According to recent research1, anyone wishing to retire at age 65 with a pension income (including a full State Pension) equivalent to the average UK annual salary of about £28,000, would need to accumulate a pension pot of nearly £450,000 to fund their retirement until they reached 100 years old. Whilst that may seem unlikely for many of us, the Office for National Statistics calculates an increasing number of us will attain this age in the coming decades.
Start saving early
In addition to stating the amount required to fund a comfortable retirement, the analysis also highlights how investing regularly across a working life provides the best hope of reaching that target. Indeed, it shows that if you begin saving when you are 25, you would need to invest around £235 a month to accumulate a suitably sized retirement fund.
If you delay starting by 10 years, this figure rises to £428; while delaying until you are 45 would push the number to £859 a month. These projections are based on a defined contribution scheme entering a drawdown pension arrangement on retirement. Another option would be to buy an annuity that provides an income for life.
But better late than never. Although in an ideal world it is certainly best to start saving for retirement at the earliest opportunity, other financial commitments can inevitably make this difficult. And it’s important to remember it’s never too late to save for retirement. If you are fortunate enough to have your employer make contributions to your pension plan, along with favourable tax treatment and potential for investment growth, any pension contributions you make in later life can still have a big impact on your standard of living in retirement.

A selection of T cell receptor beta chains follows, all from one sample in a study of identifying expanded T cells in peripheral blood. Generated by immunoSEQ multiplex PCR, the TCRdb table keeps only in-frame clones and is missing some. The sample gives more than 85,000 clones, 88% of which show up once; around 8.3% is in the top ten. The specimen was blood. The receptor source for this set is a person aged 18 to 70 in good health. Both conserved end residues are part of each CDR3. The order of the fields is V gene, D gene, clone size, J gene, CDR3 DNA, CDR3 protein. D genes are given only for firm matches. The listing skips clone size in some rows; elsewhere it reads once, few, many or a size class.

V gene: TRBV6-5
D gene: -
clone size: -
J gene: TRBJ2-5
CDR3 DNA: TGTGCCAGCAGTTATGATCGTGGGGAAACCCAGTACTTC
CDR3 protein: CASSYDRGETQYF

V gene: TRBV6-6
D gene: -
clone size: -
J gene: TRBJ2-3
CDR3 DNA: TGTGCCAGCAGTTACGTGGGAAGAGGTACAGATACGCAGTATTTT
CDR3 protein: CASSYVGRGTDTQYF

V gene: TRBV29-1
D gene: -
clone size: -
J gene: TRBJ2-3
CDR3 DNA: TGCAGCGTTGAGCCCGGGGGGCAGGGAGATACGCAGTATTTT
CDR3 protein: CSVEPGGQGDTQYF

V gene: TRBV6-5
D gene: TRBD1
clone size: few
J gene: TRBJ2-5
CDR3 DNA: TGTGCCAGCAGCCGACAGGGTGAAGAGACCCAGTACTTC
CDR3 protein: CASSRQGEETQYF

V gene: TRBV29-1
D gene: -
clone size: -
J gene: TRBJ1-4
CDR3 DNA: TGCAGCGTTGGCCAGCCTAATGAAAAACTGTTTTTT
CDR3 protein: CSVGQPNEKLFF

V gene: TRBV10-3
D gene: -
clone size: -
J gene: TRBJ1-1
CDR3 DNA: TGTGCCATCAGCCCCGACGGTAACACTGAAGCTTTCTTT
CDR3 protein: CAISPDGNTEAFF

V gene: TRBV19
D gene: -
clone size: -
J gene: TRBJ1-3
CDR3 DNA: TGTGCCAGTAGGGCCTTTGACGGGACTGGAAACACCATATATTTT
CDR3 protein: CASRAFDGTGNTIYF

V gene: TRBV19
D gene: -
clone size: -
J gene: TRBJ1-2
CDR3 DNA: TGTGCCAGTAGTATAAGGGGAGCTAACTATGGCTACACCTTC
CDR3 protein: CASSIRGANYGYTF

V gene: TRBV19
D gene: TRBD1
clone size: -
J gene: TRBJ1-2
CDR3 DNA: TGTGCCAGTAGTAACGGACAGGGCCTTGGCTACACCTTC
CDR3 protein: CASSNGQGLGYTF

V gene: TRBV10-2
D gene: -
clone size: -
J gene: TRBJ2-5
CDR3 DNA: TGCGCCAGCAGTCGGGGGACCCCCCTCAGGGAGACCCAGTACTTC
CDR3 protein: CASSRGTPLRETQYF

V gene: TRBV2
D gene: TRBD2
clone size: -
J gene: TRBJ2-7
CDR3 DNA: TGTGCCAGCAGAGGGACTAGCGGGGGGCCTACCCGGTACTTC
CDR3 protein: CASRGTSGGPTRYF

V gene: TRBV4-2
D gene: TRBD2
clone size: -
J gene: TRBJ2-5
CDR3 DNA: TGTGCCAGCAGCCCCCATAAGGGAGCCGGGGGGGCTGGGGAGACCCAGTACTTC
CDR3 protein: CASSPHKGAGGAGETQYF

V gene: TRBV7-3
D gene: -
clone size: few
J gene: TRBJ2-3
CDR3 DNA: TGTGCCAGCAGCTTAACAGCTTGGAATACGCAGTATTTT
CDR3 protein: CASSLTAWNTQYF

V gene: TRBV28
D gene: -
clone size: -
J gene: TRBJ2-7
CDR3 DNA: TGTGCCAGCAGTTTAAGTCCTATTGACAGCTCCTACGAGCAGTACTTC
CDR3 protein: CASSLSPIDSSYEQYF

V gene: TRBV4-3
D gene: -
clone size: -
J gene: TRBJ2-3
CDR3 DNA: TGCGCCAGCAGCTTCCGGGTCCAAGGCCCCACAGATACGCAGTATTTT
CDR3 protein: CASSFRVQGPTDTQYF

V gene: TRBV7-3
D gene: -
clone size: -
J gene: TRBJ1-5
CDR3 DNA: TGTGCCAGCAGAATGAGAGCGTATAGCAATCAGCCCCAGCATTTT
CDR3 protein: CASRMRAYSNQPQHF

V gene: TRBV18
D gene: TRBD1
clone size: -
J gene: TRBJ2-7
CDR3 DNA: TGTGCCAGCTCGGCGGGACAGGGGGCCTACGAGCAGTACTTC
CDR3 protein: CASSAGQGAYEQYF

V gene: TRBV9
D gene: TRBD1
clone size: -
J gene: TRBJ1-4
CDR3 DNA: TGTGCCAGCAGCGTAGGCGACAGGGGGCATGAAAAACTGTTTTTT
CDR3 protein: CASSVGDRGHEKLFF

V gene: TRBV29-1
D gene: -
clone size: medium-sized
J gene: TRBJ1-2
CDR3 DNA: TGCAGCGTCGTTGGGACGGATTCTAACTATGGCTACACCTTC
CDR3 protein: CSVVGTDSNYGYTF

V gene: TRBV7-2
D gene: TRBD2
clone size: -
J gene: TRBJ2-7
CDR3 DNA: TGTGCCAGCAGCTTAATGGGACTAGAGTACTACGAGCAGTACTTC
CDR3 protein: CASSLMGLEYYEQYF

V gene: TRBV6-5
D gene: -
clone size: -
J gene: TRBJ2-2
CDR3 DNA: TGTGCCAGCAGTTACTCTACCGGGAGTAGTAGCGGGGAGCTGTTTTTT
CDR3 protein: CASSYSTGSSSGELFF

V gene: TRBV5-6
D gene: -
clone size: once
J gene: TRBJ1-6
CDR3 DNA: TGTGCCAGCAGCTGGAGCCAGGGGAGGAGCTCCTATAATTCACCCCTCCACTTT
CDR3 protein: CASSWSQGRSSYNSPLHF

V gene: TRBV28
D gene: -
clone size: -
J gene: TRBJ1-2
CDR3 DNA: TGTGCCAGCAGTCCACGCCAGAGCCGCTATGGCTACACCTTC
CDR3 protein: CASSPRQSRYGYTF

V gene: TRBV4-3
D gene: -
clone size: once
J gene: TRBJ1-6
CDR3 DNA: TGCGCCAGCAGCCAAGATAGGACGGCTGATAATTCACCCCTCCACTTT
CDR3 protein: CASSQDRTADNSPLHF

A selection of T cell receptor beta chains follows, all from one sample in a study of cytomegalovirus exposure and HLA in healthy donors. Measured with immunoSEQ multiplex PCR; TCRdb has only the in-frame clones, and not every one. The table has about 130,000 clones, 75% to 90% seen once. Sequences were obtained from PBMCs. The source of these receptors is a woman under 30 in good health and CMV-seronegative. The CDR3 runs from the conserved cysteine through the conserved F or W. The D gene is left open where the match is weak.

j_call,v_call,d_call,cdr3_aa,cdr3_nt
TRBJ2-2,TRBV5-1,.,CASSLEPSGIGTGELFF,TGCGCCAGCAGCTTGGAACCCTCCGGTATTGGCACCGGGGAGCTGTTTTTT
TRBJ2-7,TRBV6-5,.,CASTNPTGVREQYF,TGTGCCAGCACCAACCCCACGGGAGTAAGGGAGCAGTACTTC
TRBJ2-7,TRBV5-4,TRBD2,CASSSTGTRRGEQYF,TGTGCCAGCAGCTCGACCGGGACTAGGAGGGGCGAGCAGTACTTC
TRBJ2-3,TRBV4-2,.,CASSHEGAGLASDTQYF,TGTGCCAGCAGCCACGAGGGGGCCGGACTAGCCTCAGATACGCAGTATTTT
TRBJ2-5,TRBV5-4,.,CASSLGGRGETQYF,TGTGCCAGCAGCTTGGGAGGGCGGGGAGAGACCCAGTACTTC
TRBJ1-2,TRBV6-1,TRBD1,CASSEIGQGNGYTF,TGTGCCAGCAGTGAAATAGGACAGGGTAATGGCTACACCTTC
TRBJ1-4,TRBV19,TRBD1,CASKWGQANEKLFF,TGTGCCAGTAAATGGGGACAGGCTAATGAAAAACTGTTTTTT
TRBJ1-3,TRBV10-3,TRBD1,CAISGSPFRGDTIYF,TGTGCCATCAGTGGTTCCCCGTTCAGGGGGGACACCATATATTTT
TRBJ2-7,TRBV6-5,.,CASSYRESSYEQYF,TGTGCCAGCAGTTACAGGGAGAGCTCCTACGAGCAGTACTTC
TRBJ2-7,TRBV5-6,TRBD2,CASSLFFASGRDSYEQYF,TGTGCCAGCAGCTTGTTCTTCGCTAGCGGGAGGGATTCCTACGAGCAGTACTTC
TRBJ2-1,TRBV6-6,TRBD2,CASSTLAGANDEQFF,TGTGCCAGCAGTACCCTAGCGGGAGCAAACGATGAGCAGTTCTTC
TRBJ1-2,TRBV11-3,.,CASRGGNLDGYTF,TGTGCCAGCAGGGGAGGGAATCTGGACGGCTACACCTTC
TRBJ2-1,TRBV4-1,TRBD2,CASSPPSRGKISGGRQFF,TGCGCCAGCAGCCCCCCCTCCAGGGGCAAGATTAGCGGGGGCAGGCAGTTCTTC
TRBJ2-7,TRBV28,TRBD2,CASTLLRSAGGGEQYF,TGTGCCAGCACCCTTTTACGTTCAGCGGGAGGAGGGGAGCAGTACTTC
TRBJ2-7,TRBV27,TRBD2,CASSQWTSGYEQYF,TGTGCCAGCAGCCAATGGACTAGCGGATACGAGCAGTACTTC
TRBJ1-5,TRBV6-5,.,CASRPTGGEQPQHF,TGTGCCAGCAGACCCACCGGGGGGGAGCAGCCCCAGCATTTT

All monies invested into a pension fund grow free of Capital Gains Tax and your contributions are enhanced by Income Tax relief at source. For example, if you invest £80, the government adds on tax relief (currently 20%) to enhance your contribution to £100. Higher rate taxpayers can claim additional relief through their PAYE coding. You may also need to consider the Lifetime Allowance, currently £1,073,100 and the Annual Allowance, which, for most people is £40,000.
Prioritise pension saving
While saving for retirement can seem to be a daunting task, the sooner you engage with the topic the better the chances of you being able to afford the retirement you deserve. Although it may still seem to be a long way off, you can guarantee retirement will creep up much faster than you expect. And careful planning now will undoubtedly make a substantial difference to the amount of money ultimately available for you to enjoy in retirement.
The value of pensions and investments and the income they produce can fall as well as rise. You may get back less than you invested.
Tax treatment varies according to individual circumstances and is subject to change.
1 AJ Bell, June 2019.